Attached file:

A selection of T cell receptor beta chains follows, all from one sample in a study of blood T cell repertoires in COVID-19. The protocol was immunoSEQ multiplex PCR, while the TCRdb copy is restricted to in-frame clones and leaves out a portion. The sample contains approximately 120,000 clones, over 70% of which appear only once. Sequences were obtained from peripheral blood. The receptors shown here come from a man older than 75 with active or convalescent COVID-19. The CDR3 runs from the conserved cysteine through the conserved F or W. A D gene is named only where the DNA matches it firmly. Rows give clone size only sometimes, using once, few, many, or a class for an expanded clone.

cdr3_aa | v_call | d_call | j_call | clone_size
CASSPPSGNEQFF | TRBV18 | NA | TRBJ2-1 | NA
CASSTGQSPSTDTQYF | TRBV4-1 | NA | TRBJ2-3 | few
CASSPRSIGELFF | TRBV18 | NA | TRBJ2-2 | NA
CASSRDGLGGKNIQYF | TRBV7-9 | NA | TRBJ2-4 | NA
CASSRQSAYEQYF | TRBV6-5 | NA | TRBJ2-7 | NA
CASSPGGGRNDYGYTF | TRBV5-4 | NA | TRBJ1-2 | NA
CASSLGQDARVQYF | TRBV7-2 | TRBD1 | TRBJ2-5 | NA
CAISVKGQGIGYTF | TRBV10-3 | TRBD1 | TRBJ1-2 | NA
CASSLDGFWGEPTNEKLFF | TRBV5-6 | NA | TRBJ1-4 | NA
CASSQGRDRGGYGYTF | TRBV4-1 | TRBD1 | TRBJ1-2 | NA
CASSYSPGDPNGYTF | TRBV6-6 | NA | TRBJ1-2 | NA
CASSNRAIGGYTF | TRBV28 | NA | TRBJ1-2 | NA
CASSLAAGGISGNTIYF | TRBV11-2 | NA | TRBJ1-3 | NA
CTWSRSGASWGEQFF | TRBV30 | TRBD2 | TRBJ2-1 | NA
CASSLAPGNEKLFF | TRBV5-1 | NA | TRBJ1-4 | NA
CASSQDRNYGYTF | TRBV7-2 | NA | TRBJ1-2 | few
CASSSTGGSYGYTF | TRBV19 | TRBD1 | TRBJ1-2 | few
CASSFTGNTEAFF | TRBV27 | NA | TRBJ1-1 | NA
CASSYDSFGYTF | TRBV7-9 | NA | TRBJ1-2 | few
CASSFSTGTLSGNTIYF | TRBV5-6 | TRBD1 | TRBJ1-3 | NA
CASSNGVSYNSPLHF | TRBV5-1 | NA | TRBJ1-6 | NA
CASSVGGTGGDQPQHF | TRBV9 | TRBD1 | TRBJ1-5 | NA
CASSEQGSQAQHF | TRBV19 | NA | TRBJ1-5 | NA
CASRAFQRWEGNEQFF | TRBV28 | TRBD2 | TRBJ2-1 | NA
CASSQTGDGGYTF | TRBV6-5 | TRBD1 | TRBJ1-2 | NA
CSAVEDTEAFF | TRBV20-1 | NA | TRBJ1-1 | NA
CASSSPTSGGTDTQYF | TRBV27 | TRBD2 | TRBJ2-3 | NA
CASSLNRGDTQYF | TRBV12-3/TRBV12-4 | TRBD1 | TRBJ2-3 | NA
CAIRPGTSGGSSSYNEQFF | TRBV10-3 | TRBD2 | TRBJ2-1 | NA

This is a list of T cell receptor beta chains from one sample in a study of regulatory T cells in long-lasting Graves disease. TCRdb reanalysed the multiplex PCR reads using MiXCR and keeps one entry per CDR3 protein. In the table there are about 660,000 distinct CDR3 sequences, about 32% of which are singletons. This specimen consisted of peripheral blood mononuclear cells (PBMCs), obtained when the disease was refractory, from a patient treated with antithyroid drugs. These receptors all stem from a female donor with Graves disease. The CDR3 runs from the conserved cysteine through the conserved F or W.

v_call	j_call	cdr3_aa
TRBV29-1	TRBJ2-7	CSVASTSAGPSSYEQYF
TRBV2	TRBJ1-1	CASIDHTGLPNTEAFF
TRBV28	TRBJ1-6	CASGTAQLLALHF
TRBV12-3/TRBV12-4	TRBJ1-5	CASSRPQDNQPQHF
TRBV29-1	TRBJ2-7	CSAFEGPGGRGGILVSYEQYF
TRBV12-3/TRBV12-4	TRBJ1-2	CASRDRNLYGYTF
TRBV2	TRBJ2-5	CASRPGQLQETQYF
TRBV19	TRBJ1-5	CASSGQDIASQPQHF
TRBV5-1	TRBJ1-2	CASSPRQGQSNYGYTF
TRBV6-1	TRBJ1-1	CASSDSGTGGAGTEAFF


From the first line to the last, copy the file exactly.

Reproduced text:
A selection of T cell receptor beta chains follows, all from one sample in a study of blood T cell repertoires in COVID-19. The protocol was immunoSEQ multiplex PCR, while the TCRdb copy is restricted to in-frame clones and leaves out a portion. The sample contains approximately 120,000 clones, over 70% of which appear only once. Sequences were obtained from peripheral blood. The receptors shown here come from a man older than 75 with active or convalescent COVID-19. The CDR3 runs from the conserved cysteine through the conserved F or W. A D gene is named only where the DNA matches it firmly. Rows give clone size only sometimes, using once, few, many, or a class for an expanded clone.

cdr3_aa | v_call | d_call | j_call | clone_size
CASSPPSGNEQFF | TRBV18 | NA | TRBJ2-1 | NA
CASSTGQSPSTDTQYF | TRBV4-1 | NA | TRBJ2-3 | few
CASSPRSIGELFF | TRBV18 | NA | TRBJ2-2 | NA
CASSRDGLGGKNIQYF | TRBV7-9 | NA | TRBJ2-4 | NA
CASSRQSAYEQYF | TRBV6-5 | NA | TRBJ2-7 | NA
CASSPGGGRNDYGYTF | TRBV5-4 | NA | TRBJ1-2 | NA
CASSLGQDARVQYF | TRBV7-2 | TRBD1 | TRBJ2-5 | NA
CAISVKGQGIGYTF | TRBV10-3 | TRBD1 | TRBJ1-2 | NA
CASSLDGFWGEPTNEKLFF | TRBV5-6 | NA | TRBJ1-4 | NA
CASSQGRDRGGYGYTF | TRBV4-1 | TRBD1 | TRBJ1-2 | NA
CASSYSPGDPNGYTF | TRBV6-6 | NA | TRBJ1-2 | NA
CASSNRAIGGYTF | TRBV28 | NA | TRBJ1-2 | NA
CASSLAAGGISGNTIYF | TRBV11-2 | NA | TRBJ1-3 | NA
CTWSRSGASWGEQFF | TRBV30 | TRBD2 | TRBJ2-1 | NA
CASSLAPGNEKLFF | TRBV5-1 | NA | TRBJ1-4 | NA
CASSQDRNYGYTF | TRBV7-2 | NA | TRBJ1-2 | few
CASSSTGGSYGYTF | TRBV19 | TRBD1 | TRBJ1-2 | few
CASSFTGNTEAFF | TRBV27 | NA | TRBJ1-1 | NA
CASSYDSFGYTF | TRBV7-9 | NA | TRBJ1-2 | few
CASSFSTGTLSGNTIYF | TRBV5-6 | TRBD1 | TRBJ1-3 | NA
CASSNGVSYNSPLHF | TRBV5-1 | NA | TRBJ1-6 | NA
CASSVGGTGGDQPQHF | TRBV9 | TRBD1 | TRBJ1-5 | NA
CASSEQGSQAQHF | TRBV19 | NA | TRBJ1-5 | NA
CASRAFQRWEGNEQFF | TRBV28 | TRBD2 | TRBJ2-1 | NA
CASSQTGDGGYTF | TRBV6-5 | TRBD1 | TRBJ1-2 | NA
CSAVEDTEAFF | TRBV20-1 | NA | TRBJ1-1 | NA
CASSSPTSGGTDTQYF | TRBV27 | TRBD2 | TRBJ2-3 | NA
CASSLNRGDTQYF | TRBV12-3/TRBV12-4 | TRBD1 | TRBJ2-3 | NA
CAIRPGTSGGSSSYNEQFF | TRBV10-3 | TRBD2 | TRBJ2-1 | NA

This is a list of T cell receptor beta chains from one sample in a study of regulatory T cells in long-lasting Graves disease. TCRdb reanalysed the multiplex PCR reads using MiXCR and keeps one entry per CDR3 protein. In the table there are about 660,000 distinct CDR3 sequences, about 32% of which are singletons. This specimen consisted of peripheral blood mononuclear cells (PBMCs), obtained when the disease was refractory, from a patient treated with antithyroid drugs. These receptors all stem from a female donor with Graves disease. The CDR3 runs from the conserved cysteine through the conserved F or W.

v_call	j_call	cdr3_aa
TRBV29-1	TRBJ2-7	CSVASTSAGPSSYEQYF
TRBV2	TRBJ1-1	CASIDHTGLPNTEAFF
TRBV28	TRBJ1-6	CASGTAQLLALHF
TRBV12-3/TRBV12-4	TRBJ1-5	CASSRPQDNQPQHF
TRBV29-1	TRBJ2-7	CSAFEGPGGRGGILVSYEQYF
TRBV12-3/TRBV12-4	TRBJ1-2	CASRDRNLYGYTF
TRBV2	TRBJ2-5	CASRPGQLQETQYF
TRBV19	TRBJ1-5	CASSGQDIASQPQHF
TRBV5-1	TRBJ1-2	CASSPRQGQSNYGYTF
TRBV6-1	TRBJ1-1	CASSDSGTGGAGTEAFF